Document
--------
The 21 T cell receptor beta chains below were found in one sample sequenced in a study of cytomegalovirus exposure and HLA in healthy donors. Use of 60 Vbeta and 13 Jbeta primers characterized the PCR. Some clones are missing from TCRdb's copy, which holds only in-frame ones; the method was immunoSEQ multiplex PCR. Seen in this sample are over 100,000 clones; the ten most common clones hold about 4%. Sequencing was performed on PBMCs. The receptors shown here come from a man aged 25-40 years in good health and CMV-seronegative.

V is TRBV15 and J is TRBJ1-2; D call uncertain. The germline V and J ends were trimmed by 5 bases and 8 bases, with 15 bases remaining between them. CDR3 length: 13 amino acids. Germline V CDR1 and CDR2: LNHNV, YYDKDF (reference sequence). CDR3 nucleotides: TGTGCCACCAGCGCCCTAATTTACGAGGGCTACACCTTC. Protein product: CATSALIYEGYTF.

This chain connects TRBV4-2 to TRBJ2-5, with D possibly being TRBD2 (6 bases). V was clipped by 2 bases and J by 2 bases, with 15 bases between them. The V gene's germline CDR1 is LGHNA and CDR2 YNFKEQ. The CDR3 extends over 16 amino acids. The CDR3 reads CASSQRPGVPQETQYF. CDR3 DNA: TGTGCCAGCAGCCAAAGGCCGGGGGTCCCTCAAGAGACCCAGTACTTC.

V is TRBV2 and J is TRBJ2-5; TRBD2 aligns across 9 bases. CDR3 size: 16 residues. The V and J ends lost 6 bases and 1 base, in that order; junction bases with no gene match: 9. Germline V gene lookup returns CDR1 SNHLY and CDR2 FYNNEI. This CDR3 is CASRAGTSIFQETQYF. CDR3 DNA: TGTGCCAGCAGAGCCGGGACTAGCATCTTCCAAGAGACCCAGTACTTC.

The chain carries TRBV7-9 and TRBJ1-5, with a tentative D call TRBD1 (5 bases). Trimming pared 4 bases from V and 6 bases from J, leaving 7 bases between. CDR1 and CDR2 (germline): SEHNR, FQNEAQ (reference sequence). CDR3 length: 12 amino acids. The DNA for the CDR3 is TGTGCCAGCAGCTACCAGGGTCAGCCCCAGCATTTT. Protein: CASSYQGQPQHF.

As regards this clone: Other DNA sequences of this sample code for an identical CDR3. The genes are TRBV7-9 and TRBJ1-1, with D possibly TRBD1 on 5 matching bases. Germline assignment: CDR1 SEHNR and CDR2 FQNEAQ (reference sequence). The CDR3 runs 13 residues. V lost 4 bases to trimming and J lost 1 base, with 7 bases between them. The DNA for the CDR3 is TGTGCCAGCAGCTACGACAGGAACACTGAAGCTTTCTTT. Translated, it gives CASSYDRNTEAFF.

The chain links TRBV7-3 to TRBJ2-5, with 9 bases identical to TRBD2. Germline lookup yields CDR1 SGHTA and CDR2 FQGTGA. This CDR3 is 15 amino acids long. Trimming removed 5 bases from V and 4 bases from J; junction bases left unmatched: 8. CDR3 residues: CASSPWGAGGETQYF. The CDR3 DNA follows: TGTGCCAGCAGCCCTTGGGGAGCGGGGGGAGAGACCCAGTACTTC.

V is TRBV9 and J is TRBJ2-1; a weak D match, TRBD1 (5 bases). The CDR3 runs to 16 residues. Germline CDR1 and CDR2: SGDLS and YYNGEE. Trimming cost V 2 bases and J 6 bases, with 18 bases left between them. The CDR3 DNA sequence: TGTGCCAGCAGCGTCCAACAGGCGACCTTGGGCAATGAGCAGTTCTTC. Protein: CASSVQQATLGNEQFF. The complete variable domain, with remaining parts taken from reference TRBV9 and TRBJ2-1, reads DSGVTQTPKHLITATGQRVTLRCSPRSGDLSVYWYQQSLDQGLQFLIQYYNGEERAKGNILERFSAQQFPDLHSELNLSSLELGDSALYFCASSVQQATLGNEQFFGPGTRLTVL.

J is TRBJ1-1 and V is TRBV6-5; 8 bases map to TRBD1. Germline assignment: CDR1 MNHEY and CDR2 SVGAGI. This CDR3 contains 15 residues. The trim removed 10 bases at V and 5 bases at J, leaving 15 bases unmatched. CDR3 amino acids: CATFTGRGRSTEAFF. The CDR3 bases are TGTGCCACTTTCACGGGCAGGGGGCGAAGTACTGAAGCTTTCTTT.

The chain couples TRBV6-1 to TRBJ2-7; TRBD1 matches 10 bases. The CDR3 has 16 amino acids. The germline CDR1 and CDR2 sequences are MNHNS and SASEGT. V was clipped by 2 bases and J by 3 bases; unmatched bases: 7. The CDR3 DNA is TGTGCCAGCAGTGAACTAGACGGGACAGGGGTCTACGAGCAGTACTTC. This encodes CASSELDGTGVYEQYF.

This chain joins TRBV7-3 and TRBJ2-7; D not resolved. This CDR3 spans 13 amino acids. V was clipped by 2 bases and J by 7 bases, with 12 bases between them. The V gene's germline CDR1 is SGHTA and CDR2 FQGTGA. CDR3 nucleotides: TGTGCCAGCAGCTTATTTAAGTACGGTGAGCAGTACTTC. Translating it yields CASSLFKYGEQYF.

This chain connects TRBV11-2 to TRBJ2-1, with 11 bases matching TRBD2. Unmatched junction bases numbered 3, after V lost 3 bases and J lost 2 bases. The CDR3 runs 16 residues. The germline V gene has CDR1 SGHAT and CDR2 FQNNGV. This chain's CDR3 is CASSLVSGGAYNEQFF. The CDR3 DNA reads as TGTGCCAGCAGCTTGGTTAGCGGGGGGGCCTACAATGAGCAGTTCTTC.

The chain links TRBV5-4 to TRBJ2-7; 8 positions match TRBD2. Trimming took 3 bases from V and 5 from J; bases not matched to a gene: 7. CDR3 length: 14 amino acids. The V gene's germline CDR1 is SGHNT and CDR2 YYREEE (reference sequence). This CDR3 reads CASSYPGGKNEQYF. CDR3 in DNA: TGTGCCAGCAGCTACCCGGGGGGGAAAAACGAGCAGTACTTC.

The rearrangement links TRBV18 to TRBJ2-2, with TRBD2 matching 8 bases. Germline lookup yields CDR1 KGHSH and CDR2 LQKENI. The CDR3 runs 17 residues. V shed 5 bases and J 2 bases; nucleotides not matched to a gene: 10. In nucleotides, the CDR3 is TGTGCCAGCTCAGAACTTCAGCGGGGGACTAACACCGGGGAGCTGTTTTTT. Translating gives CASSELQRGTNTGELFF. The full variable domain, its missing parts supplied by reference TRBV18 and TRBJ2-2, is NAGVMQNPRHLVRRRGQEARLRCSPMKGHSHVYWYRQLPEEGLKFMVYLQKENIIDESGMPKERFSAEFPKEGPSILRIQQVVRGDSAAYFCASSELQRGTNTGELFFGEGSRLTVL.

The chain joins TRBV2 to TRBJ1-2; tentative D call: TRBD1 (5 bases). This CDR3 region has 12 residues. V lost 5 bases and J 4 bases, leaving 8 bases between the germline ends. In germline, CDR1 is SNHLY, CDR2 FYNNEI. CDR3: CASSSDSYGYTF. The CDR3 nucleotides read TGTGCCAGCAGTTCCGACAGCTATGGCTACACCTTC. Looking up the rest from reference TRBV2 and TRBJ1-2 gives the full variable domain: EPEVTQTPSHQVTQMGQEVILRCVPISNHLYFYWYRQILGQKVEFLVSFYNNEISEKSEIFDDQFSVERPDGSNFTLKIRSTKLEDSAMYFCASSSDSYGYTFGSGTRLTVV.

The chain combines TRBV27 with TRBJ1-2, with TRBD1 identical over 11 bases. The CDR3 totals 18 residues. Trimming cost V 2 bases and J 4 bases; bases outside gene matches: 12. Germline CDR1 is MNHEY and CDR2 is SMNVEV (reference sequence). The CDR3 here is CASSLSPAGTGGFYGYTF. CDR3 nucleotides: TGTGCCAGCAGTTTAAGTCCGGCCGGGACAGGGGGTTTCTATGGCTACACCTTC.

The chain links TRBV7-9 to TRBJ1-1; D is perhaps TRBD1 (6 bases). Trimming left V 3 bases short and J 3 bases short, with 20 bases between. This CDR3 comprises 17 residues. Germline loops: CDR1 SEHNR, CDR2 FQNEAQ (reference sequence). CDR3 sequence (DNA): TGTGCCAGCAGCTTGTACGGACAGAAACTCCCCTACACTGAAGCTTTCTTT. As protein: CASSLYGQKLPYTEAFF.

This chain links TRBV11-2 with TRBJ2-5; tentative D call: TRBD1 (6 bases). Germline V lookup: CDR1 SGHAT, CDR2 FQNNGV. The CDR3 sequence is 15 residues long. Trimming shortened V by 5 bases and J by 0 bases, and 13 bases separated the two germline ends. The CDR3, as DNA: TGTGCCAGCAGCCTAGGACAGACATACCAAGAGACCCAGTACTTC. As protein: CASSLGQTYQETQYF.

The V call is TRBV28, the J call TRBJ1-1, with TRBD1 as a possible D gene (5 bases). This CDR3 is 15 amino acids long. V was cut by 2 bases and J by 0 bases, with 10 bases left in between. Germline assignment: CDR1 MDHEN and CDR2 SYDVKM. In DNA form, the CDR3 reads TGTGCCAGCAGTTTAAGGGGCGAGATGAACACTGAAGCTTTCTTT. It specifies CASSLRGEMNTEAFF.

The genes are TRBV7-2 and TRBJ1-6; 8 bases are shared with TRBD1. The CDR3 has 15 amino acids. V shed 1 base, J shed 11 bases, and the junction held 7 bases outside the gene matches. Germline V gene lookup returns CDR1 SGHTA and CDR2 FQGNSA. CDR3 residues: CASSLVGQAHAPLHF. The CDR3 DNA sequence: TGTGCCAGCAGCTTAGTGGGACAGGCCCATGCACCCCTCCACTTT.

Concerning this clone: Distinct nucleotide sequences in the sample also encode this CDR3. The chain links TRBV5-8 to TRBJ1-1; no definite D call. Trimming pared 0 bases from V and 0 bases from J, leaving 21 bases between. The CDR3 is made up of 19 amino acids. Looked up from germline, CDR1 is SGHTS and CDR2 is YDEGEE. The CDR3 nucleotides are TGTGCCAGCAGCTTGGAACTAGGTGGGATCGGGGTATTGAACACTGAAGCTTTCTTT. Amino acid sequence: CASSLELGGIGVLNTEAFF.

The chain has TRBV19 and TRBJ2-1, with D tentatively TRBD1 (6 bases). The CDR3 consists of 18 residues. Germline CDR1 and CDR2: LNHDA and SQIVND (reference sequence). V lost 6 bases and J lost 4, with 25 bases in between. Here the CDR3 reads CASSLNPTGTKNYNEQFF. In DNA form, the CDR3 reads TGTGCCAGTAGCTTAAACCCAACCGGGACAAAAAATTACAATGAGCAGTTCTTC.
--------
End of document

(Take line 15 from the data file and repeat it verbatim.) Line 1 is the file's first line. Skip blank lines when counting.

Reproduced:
The chain joins TRBV2 to TRBJ1-2; tentative D call: TRBD1 (5 bases). This CDR3 region has 12 residues. V lost 5 bases and J 4 bases, leaving 8 bases between the germline ends. In germline, CDR1 is SNHLY, CDR2 FYNNEI. CDR3: CASSSDSYGYTF. The CDR3 nucleotides read TGTGCCAGCAGTTCCGACAGCTATGGCTACACCTTC. Looking up the rest from reference TRBV2 and TRBJ1-2 gives the full variable domain: EPEVTQTPSHQVTQMGQEVILRCVPISNHLYFYWYRQILGQKVEFLVSFYNNEISEKSEIFDDQFSVERPDGSNFTLKIRSTKLEDSAMYFCASSSDSYGYTFGSGTRLTVV.